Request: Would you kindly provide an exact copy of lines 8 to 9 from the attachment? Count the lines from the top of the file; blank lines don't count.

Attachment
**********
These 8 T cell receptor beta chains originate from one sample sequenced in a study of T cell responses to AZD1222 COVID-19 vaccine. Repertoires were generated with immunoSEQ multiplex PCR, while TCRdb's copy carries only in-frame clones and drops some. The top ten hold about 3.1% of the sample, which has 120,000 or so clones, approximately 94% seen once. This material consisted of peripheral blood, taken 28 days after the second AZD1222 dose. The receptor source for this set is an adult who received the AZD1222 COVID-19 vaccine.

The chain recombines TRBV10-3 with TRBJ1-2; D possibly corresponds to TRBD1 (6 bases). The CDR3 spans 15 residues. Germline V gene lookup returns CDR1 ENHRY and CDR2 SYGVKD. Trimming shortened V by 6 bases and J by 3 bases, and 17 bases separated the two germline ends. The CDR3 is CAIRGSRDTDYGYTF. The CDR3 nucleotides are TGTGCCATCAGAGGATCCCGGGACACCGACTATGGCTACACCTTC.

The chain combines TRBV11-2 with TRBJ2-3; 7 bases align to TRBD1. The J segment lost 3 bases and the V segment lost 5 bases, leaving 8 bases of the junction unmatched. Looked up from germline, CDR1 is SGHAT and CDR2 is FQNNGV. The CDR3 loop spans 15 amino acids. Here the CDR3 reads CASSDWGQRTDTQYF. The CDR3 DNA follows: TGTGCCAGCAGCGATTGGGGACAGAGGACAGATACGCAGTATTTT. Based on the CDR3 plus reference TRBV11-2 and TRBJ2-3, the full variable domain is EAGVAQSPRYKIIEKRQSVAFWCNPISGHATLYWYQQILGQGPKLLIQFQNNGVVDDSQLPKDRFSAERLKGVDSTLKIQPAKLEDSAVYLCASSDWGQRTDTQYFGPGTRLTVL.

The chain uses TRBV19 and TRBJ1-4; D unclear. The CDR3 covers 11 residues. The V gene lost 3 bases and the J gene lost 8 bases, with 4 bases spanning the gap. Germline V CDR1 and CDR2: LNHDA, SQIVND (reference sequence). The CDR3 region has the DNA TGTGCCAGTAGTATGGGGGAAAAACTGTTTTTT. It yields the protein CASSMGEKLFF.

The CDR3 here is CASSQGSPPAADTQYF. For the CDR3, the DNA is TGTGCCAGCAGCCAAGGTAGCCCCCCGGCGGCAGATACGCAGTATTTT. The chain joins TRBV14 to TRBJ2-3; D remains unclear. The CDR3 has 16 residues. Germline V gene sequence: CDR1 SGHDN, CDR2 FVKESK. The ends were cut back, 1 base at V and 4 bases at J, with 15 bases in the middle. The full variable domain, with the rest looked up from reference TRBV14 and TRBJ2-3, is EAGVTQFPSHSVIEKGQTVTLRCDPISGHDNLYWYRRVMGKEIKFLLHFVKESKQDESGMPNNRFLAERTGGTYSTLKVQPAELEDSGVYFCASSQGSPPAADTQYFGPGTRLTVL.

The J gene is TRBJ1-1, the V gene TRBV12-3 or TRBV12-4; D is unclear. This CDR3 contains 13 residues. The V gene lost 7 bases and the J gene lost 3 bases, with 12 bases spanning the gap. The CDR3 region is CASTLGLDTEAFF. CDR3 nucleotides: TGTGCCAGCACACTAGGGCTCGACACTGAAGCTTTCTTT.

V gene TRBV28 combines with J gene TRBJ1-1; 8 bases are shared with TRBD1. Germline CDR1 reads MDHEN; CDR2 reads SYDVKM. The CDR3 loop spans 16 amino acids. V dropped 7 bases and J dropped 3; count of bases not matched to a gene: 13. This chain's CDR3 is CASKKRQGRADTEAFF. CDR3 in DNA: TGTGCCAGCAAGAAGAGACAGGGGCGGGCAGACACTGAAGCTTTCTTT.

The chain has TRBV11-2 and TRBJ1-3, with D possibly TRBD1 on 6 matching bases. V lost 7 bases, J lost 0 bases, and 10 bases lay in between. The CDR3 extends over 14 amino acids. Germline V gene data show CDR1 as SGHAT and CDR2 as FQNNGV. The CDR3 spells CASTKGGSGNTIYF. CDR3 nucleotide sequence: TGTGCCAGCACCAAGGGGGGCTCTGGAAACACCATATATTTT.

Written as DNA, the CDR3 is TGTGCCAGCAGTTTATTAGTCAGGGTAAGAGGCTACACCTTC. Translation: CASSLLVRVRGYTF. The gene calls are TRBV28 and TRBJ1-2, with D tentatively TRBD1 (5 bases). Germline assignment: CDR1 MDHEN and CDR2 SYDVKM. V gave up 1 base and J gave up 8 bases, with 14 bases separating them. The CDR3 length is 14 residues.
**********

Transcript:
The chain has TRBV11-2 and TRBJ1-3, with D possibly TRBD1 on 6 matching bases. V lost 7 bases, J lost 0 bases, and 10 bases lay in between. The CDR3 extends over 14 amino acids. Germline V gene data show CDR1 as SGHAT and CDR2 as FQNNGV. The CDR3 spells CASTKGGSGNTIYF. CDR3 nucleotide sequence: TGTGCCAGCACCAAGGGGGGCTCTGGAAACACCATATATTTT.

Written as DNA, the CDR3 is TGTGCCAGCAGTTTATTAGTCAGGGTAAGAGGCTACACCTTC. Translation: CASSLLVRVRGYTF. The gene calls are TRBV28 and TRBJ1-2, with D tentatively TRBD1 (5 bases). Germline assignment: CDR1 MDHEN and CDR2 SYDVKM. V gave up 1 base and J gave up 8 bases, with 14 bases separating them. The CDR3 length is 14 residues.